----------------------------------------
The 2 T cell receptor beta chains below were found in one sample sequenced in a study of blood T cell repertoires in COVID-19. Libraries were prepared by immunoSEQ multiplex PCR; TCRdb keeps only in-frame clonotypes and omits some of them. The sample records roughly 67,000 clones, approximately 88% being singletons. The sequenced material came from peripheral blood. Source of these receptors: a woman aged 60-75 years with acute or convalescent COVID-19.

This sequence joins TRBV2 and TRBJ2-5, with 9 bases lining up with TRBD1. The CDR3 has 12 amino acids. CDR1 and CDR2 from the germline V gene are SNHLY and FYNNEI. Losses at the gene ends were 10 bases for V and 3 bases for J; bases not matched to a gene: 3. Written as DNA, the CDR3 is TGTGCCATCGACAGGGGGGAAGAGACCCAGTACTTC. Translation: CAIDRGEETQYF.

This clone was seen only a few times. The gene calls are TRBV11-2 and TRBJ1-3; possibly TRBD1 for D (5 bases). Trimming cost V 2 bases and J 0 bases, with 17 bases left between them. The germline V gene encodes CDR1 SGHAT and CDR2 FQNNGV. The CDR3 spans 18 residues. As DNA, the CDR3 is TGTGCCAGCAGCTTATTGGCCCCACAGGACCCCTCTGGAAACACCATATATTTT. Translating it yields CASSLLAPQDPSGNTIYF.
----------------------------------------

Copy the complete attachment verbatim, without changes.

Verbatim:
The 2 T cell receptor beta chains below were found in one sample sequenced in a study of blood T cell repertoires in COVID-19. Libraries were prepared by immunoSEQ multiplex PCR; TCRdb keeps only in-frame clonotypes and omits some of them. The sample records roughly 67,000 clones, approximately 88% being singletons. The sequenced material came from peripheral blood. Source of these receptors: a woman aged 60-75 years with acute or convalescent COVID-19.

This sequence joins TRBV2 and TRBJ2-5, with 9 bases lining up with TRBD1. The CDR3 has 12 amino acids. CDR1 and CDR2 from the germline V gene are SNHLY and FYNNEI. Losses at the gene ends were 10 bases for V and 3 bases for J; bases not matched to a gene: 3. Written as DNA, the CDR3 is TGTGCCATCGACAGGGGGGAAGAGACCCAGTACTTC. Translation: CAIDRGEETQYF.

This clone was seen only a few times. The gene calls are TRBV11-2 and TRBJ1-3; possibly TRBD1 for D (5 bases). Trimming cost V 2 bases and J 0 bases, with 17 bases left between them. The germline V gene encodes CDR1 SGHAT and CDR2 FQNNGV. The CDR3 spans 18 residues. As DNA, the CDR3 is TGTGCCAGCAGCTTATTGGCCCCACAGGACCCCTCTGGAAACACCATATATTTT. Translating it yields CASSLLAPQDPSGNTIYF.